Food history: peanut butter

Interestingly, peanut butter contains neither nuts nor butter. 

If you’ve watched episode 6, season 4, of 3rd Rock From the Sun – I *love* 3rd Rock From the Sun – you know that peanuts are not nuts:

“A lot of people don’t know that a peanut is not a nut. It’s a legume.”

“And a lot of people don’t know that a walnut is not a peanut. It’s a walnut.”

I digress.

Let’s check out who the heck thought to make a paste from ground peanuts.


The act of creating a paste out of peanuts dates back thousands of years ago in South America. However, that wasn’t really peanut butter as we know and love it to be today. 

The peanut plant is thought to have originated in Peru or Brazil as far back as 1500 BC. The Incans found uses for peanuts in addition to eating – they used the legumes for sacrificial offerings and entombed them with their mummies, believing they helped those going onto the next life.

By the way, the peanut plant flowers above the ground and fruits below the ground – very unusual behavior for a plant.

Peanuts didn’t make their way to the US until the early 1800s, where they were first used for oil and as a cocoa substitute. The crop was considered difficult to grow. On top of that, peanuts were considered to be food for livestock or poor people.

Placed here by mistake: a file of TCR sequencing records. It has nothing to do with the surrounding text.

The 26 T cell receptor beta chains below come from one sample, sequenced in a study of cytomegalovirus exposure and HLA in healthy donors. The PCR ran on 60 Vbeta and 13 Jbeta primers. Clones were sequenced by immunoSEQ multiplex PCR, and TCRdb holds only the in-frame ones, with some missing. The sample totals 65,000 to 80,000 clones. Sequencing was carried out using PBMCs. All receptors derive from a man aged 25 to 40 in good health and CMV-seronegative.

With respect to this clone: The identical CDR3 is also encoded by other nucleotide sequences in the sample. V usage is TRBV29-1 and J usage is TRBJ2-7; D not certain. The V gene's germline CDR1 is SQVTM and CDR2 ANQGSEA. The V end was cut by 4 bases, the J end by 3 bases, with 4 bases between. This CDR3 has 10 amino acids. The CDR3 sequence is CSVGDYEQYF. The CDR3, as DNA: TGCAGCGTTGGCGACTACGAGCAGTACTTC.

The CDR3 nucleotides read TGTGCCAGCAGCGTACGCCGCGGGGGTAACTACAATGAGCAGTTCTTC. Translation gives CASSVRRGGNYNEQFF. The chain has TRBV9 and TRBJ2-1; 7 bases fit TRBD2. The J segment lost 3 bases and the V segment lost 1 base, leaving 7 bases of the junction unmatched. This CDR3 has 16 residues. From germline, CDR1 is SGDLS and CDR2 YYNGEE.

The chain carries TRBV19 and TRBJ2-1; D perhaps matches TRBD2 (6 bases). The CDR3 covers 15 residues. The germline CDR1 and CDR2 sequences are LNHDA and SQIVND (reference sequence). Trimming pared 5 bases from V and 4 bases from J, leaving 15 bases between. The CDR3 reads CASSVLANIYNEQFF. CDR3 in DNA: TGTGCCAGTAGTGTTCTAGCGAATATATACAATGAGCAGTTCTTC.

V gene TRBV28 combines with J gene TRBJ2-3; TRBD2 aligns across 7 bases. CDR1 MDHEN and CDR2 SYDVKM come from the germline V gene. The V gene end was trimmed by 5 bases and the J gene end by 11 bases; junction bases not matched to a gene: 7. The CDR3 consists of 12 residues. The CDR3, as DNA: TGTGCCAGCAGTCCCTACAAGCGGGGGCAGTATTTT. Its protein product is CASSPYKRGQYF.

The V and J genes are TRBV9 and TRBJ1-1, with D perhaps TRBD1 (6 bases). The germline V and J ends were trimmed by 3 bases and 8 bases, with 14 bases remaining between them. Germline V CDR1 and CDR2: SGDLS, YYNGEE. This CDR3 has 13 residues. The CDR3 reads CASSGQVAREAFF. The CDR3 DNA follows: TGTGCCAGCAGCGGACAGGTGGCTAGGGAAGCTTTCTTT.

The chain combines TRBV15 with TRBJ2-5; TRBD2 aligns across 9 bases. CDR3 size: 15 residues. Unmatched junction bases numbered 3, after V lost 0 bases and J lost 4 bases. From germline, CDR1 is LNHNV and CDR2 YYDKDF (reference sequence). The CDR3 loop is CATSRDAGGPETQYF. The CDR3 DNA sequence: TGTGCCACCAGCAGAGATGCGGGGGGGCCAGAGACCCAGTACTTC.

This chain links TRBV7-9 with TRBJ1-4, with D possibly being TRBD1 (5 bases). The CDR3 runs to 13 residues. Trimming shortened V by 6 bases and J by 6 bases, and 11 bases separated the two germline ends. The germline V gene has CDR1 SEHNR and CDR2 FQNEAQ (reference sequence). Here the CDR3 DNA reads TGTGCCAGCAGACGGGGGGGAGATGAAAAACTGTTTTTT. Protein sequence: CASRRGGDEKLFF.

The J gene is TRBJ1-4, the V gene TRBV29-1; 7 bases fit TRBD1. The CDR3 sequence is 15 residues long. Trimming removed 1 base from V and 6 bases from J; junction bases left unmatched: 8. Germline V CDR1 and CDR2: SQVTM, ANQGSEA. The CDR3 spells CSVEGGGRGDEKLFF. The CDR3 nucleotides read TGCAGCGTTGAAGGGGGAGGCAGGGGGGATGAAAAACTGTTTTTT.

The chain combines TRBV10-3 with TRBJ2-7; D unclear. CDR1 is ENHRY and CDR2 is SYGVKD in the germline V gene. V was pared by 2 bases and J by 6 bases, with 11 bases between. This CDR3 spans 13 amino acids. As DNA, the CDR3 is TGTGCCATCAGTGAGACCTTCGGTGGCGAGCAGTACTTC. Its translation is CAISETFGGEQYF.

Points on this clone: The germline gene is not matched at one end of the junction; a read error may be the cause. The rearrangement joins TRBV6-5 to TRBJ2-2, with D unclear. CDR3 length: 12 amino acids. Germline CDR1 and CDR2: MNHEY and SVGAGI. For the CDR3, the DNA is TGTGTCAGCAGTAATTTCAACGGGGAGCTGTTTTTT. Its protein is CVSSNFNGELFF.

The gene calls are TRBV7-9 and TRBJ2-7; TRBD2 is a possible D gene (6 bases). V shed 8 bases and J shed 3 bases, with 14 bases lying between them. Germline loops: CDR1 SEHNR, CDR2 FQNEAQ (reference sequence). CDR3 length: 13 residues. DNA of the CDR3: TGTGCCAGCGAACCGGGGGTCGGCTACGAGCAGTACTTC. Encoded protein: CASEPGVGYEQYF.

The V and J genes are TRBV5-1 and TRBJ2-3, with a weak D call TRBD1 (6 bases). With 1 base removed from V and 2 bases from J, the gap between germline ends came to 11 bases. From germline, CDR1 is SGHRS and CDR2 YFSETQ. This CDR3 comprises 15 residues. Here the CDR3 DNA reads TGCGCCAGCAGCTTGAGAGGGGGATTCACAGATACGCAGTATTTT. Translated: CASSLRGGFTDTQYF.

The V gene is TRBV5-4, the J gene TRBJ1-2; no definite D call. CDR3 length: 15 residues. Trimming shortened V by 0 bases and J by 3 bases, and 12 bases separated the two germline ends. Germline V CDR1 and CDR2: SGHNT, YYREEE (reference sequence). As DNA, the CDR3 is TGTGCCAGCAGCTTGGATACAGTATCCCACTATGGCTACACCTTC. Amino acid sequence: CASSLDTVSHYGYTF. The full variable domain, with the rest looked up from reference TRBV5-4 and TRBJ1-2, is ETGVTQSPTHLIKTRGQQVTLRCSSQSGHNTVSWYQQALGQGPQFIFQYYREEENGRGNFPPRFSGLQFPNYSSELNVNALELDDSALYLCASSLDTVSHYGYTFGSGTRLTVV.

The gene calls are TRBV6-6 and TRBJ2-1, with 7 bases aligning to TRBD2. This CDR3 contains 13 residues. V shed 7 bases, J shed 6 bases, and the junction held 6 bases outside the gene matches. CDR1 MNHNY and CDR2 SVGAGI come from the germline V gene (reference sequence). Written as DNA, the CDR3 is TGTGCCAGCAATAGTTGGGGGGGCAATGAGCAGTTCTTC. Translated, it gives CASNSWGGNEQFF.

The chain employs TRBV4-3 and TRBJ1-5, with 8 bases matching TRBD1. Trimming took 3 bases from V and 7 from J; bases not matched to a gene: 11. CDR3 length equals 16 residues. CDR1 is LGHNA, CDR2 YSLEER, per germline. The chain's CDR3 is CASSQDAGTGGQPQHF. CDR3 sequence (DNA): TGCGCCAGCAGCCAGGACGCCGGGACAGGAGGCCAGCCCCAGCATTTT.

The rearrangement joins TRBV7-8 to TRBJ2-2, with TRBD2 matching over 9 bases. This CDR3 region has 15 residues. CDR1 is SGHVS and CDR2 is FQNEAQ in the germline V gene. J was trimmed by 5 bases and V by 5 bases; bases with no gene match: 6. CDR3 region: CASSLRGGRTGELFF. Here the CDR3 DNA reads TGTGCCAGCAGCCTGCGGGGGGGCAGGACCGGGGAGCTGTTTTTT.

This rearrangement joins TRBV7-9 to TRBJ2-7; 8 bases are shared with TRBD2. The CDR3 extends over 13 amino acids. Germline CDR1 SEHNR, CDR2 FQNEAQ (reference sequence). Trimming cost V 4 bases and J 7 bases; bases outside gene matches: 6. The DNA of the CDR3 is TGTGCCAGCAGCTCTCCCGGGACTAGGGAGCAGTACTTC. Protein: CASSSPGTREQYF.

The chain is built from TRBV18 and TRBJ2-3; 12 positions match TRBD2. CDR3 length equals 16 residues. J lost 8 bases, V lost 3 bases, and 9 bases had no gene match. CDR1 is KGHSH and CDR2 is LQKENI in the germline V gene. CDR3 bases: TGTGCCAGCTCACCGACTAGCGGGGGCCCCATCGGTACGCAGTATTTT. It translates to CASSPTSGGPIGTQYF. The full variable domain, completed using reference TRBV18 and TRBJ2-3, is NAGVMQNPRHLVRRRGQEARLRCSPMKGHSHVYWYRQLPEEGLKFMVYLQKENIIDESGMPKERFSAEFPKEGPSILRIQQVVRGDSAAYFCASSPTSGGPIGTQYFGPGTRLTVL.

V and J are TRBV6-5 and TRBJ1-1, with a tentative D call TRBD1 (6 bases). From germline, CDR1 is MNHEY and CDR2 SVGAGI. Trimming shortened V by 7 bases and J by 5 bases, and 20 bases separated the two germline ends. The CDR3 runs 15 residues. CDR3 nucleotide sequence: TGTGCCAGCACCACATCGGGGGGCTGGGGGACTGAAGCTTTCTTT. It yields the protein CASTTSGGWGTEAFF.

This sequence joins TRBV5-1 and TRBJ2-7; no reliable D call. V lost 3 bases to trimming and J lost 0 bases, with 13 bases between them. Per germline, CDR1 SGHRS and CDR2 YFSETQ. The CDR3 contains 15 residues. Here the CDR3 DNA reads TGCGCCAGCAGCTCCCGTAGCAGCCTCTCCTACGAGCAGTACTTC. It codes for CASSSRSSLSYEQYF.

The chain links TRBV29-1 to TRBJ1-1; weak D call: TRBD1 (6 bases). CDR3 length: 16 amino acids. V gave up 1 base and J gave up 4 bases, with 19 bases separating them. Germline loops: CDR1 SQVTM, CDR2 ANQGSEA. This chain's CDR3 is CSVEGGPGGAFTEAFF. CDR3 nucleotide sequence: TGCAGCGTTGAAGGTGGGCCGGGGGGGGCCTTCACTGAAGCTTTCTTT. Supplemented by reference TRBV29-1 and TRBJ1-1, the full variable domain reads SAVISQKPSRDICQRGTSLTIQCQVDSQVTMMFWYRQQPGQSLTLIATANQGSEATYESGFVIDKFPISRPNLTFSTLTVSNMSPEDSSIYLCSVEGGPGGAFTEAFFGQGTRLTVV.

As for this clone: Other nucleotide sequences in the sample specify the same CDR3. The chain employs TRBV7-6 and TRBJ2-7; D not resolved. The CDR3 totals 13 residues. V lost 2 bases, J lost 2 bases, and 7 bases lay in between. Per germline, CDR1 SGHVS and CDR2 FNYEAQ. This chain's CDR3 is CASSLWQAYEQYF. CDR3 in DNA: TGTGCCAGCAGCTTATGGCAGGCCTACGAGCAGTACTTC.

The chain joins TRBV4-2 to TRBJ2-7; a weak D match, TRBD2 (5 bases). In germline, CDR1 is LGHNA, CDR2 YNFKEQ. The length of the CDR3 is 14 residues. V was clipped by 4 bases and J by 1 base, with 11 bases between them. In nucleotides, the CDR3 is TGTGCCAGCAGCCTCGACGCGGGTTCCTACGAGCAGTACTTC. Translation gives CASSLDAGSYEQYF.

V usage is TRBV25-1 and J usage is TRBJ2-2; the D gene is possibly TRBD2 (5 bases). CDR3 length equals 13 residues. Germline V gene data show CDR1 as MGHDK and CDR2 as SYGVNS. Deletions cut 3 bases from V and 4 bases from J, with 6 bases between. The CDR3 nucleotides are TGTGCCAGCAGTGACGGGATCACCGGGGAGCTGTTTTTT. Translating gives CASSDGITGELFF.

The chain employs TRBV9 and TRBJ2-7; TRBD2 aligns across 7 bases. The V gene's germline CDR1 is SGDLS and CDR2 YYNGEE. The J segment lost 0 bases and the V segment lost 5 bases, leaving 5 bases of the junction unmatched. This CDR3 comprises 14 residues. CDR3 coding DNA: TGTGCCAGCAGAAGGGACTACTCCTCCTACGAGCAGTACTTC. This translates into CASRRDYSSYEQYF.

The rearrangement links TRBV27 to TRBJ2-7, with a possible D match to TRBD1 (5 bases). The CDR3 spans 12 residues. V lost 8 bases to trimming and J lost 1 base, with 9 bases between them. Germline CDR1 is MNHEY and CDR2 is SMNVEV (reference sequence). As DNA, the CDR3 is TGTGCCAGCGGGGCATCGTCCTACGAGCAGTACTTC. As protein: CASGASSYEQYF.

Here are the prominent points in peanut butter’s life, starting with the 1800s:

  • Mid 1840s: The first commercial peanut farm began operation in Virginia.
  • 1884: Marcellus Gilmore Edson patented peanut paste.
  • 1890: A St. Louis doctor (name unknown) thought to promote peanut paste as a protein option for those with bad teeth.
  • Mid 1890s: The Kellogg brothers patented the process of preparing peanut butter with steamed nuts (today the nuts are roasted).

And the important milestones in the 1900s:

  • 1903: Ambrose Straub patented a peanut butter making machine.
  • 1904: Peanut butter was officially introduced to the public by C.H. Sumner at the St. Louis World’s Fair.
  • 1908: Krema Products Company in Ohio began selling peanut butter; they are the oldest peanut butter company in existence today.
  • 1922: Chemist Joseph Rosefield patented a process to make peanut butter smoother by using partially hydrogenated oil instead of regular oil. This enabled peanut butter to stay fresh for up to a year.
  • 1928: The company that came to be Peter Pan Peanut Butter purchased Rosefield’s licensed invention.
  • 1932: Rosefield began producing his own peanut butter under the name Skippy.
  • 1934: Rosefield came up with crunchy peanut butter.
  • 1955: Proctor & Gamble introduced Jif Peanut Butter.

As we can see from the timeline, peanut butter was reinvented several times. You may also notice that George Washington Carver – thought by many to be the inventor of peanut butter – is not mentioned. This is because he did not in fact create peanut butter. Although, he is credited with coming up with over 300 uses for peanuts.

Peanut butter met jelly around World War II. With Grapelade popularizing jelly, and the invention of sliced bread having just taken off, the infamous trifecta was consumed by soldiers away at war. When they came home, PB&J hit the map.

Fun peanut butter facts about the beloved food today:

  • It takes about 540 peanuts to make a 12 ounce jar of peanut butter.
  • Jif owns the world’s largest peanut butter plant, cranking out 250,000 jars a day.
  • Peanut butter accounts for half of the US edible use of peanuts.

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